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Google moves into social networking with OpenSocial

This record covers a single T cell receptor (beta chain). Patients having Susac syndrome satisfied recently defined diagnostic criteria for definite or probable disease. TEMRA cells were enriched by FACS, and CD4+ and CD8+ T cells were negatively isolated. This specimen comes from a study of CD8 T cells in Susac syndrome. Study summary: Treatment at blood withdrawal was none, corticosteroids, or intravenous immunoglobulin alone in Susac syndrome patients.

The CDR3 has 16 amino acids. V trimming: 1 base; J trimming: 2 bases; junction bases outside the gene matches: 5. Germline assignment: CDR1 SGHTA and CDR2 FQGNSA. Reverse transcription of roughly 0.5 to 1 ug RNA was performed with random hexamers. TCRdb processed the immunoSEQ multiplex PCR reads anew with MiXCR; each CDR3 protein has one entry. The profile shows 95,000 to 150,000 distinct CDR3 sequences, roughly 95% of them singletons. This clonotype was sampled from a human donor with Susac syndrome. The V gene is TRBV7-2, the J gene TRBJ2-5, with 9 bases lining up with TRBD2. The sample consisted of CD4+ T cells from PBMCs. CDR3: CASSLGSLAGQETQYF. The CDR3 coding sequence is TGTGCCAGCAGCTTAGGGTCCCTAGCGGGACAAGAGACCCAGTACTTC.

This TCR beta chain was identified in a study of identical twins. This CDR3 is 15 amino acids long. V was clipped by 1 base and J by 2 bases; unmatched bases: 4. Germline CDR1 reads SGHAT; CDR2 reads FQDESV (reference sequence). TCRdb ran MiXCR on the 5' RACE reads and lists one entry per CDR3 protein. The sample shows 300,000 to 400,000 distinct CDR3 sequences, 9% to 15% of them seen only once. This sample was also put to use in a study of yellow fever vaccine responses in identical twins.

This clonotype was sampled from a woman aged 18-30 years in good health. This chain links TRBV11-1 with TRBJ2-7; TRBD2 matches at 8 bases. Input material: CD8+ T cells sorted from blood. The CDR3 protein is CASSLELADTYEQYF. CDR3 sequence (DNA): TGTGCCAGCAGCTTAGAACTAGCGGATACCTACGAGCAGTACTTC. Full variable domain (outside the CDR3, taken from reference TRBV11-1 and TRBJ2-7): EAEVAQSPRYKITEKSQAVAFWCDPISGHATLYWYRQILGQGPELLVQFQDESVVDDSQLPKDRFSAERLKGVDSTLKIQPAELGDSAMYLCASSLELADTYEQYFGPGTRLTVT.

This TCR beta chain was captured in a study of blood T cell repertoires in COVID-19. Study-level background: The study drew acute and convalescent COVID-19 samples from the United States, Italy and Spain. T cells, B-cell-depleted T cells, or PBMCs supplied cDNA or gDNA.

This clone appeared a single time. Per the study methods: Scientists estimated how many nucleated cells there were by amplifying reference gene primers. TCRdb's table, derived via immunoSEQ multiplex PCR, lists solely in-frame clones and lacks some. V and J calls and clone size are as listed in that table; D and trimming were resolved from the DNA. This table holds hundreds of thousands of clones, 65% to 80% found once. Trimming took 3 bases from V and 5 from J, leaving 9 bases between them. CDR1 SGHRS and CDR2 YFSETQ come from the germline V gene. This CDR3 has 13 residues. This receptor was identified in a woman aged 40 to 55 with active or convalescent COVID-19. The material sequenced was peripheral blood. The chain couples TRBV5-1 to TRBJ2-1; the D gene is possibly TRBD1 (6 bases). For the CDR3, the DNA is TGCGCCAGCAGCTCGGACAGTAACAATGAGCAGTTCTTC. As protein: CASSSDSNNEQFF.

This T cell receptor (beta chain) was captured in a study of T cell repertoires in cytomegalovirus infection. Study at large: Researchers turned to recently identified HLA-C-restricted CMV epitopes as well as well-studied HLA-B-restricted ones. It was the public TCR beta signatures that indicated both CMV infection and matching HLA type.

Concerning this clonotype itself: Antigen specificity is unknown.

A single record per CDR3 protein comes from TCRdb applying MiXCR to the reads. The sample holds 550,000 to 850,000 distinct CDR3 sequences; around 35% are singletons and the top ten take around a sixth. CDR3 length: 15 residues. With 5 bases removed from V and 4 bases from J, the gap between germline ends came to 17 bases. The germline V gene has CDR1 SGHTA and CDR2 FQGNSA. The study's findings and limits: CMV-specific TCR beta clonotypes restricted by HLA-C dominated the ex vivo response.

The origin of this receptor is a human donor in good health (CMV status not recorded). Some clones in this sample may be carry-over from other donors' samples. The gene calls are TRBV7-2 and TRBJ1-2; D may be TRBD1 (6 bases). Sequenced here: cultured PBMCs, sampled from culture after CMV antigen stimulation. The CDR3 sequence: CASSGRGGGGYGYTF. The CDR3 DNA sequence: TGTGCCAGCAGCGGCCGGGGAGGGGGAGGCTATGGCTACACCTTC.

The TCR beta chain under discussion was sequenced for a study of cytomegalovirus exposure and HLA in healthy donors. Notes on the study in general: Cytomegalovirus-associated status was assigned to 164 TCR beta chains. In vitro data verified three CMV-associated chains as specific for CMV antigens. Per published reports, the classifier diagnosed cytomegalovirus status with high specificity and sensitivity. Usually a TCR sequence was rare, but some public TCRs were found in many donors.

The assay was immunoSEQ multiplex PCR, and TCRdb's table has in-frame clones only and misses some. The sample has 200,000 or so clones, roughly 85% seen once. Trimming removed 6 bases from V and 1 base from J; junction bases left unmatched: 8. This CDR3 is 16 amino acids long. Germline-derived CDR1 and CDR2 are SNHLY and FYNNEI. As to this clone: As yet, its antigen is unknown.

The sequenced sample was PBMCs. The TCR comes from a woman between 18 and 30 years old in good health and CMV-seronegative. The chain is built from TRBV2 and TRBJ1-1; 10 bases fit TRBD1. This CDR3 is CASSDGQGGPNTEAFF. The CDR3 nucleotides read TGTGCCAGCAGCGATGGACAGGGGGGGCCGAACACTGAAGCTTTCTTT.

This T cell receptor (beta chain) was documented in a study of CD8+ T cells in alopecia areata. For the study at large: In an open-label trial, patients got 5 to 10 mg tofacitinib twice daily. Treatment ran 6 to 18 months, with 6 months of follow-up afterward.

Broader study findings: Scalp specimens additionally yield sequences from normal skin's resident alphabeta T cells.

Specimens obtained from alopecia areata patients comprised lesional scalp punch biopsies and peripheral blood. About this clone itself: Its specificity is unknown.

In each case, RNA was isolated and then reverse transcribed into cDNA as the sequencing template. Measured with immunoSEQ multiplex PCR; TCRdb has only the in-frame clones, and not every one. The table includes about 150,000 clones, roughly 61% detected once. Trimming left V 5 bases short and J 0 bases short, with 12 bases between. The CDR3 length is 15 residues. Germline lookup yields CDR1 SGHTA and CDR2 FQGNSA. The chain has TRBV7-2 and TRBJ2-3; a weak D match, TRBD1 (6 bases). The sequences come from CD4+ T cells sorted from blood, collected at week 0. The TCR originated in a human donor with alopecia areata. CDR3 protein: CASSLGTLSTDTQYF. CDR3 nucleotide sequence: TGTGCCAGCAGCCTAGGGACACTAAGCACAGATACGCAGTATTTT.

Google has unveiled details about its plans to take on Facebook with the launch of a new social networking project, which it will link with a range of other networks including business-focused sites. The company is working on a cross-platform project named OpenSocial, which will work across a number of social networking sites including LinkedIn, Plaxo, and Google's own Orkut service. Other confirmed partners for the project include Hi5, iLike and Oracle. The two biggest players in the sector, Facebook and MySpace, are not taking part. OpenSocial is an attempt to break down the barriers between social networking services -- all of which have a different way of storing and using visitor data. Google's cross-platform initiative will allow web developers to build a standard set of applications that will work across these sites. The OpenSocial technology will also allow user data and friend lists to pass more freely between sites. This could prove a more attractive proposition for both advertisers and web developers looking to reach a wider audience. The move comes five months after Facebook began allowing outside developers to build add-ons for the site, which users can choose to embed into their profiles. News Corp-owned rival site MySpace followed suit in October. However, neither of these tailor-made applications work outside of the sites for which they were designed. Meanwhile, Google has sent an email mailshot to Facebook application developers inviting them to take part in a beta test, which would allow developers to embed Google Adwords into their work. Google's share price hit a new high yesterday, breaking the $700 (£350) mark less than a month after it broke $600. Its $707 price values the San Francisco web giant at nearly $220bn -- a significant improvement on the company's initial $100 share price when it first floated on the Nasdaq stock exchange in August 2004.

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